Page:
High White Notes: The Rise and Fall of Gonzo Journalism aims to provide the first in-depth analysis of the writings of Hunter S. Thompson, one of the most misunderstood authors of the 20th century. His Gonzo journalism was an odd fusion of fact and fiction that garnered widespread adoration but for all the wrong reasons.
In this book, David S. Wills traces the author’s life from birth to death, exploring how Thompson developed an entirely unique literary voice and why he used such odd techniques to craft a form of prose that defied categorisation. This book not only explores Thompson’s meteoric rise to literary superstardom, but also charts the startling decline in the quality of his work that came after his 1972 foray into political reporting.
High White Notes will be released in November 2021 to coincide with the 50th anniversary of the publication of “Fear and Loathing in Las Vegas” in Rolling Stone.
About the Book
High White Notes is a critical examination of the writing of Hunter S. Thompson. It is arranged biographically in order to connect life events with literary development. It places the author in his proper literary context by examining those writers whose work he admired – Conrad, Hemingway, Fitzgerald, Donleavy, Burroughs – and explores how he developed one of the most unique and brilliant voices in twentieth-century American literature.
This book is divided into two parts: The Rise, which documents the development of Thompson’s unique literary style; and The Fall, which charts his spectacular descent into chronic writer’s block and mediocrity. The first half largely explores how and why he developed his peculiar style of writing and the second explains why he failed to push it further and why the writing done during this period was incredibly poor compared to what came before it. In each sense, representative works (both well-known and previously unknown) are used to examine his literary techniques.
The title, High White Notes, refers to a quote by F. Scott Fitzgerald, which was of great importance to Hunter Thompson. He never sought perfection in his work, but rather pursued brief flashes of brilliance, such as the famed wave passage in Fear and Loathing in Las Vegas or the Edge section of Hell’s Angels. Although the scope of this book is quite broad, this is the general frame, which is fitting given that Thompson used Fitzgerald as a model throughout almost his entire life. This book explores his attempts to emulate Fitzgerald and others (primarily Hemingway, Conrad, and Donleavy), looking into why he later departed from these literary templates.
Ultimately, the aim of High White Notes is to give serious literary consideration to one of the most important and misunderstood American writers of the twentieth century without falling victim to the weaknesses of previous publications, which were primarily a focus on salacious details and biographical errors due to underestimating the scope of Thompson’s propensity for self-mythologising. It is a highly critical work, which will dissect his weakest efforts as well as his finest, in search of the first comprehensive analysis of Gonzo – a form of literary journalism that previously defied categorisation.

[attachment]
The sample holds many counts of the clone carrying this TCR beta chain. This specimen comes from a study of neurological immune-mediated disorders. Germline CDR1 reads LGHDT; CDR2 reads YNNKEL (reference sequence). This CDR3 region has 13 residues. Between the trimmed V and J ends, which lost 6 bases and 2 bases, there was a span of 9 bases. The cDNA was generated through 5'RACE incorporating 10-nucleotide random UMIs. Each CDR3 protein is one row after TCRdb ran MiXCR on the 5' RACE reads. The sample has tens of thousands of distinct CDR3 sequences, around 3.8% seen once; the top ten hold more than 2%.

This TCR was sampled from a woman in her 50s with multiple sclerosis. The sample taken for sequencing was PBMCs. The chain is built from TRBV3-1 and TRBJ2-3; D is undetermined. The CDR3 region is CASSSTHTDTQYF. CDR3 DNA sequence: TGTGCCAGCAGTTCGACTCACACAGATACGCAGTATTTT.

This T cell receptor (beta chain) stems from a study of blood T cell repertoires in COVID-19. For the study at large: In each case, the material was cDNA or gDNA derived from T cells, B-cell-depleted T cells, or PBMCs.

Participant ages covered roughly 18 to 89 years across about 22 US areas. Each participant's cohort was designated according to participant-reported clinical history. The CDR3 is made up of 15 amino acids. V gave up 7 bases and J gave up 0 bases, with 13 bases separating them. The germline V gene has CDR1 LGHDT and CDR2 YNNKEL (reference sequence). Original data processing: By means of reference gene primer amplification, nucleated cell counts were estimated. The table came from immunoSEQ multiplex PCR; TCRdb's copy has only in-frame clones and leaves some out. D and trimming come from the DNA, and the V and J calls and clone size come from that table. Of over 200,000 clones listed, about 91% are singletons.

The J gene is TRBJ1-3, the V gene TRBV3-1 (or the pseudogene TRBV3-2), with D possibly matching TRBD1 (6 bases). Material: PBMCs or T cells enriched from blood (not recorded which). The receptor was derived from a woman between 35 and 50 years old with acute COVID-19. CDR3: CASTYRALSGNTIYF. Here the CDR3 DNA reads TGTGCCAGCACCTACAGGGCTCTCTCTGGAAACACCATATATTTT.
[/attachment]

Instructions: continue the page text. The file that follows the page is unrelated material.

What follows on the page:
Praise for the Book
High White Notes: The Rise and Fall of Gonzo Journalism by David S. Wills is the most insightful and in-depth study yet of the life and work of Hunter S. Thompson. High White Notes joins the pantheon of Outlaw Journalist: The Life and Times of Hunter S. Thompson by William McKeen, Freak Kingdom: Hunter S. Thompson’s Manic Ten-Year Crusade Against American Fascism by Timothy Denevi, and The Hell’s Angel’s Letters: Hunter S. Thompson, Margaret Harrell and The Making of An American Classic by Margaret Ann Harrell as the leading studies on Hunter S. Thompson’s life and work to date.Ron Whitehead, Outlaw Poet & U.S. National Beat Poet Laureate
In High White Notes, David S. Wills sets himself the task of examining the life and work of Hunter S. Thompson, ‘a writer with an incredible grasp of language’ but also ‘a complex, troubling, and enigmatic figure.’ Quite predictably, the red herrings in the biography made for a formidable challenge, but High White Notes dispels many a myth and takes its subject as seriously as he deserves. It’s time for this comprehensive appraisal—bringing Hunter’s history all too realistically and soberly to life—in the tragic parts, extensively enlarged upon and illustrated, sometimes moving me to tears.
Margaret A. Harrell, author of The Hell’s Angels Letters
The book will be available in printed and Kindle editions and available internationally. For pre-orders, review copies, further information, or to contact the author, please e-mail editor [at] beatdom (dot) com.
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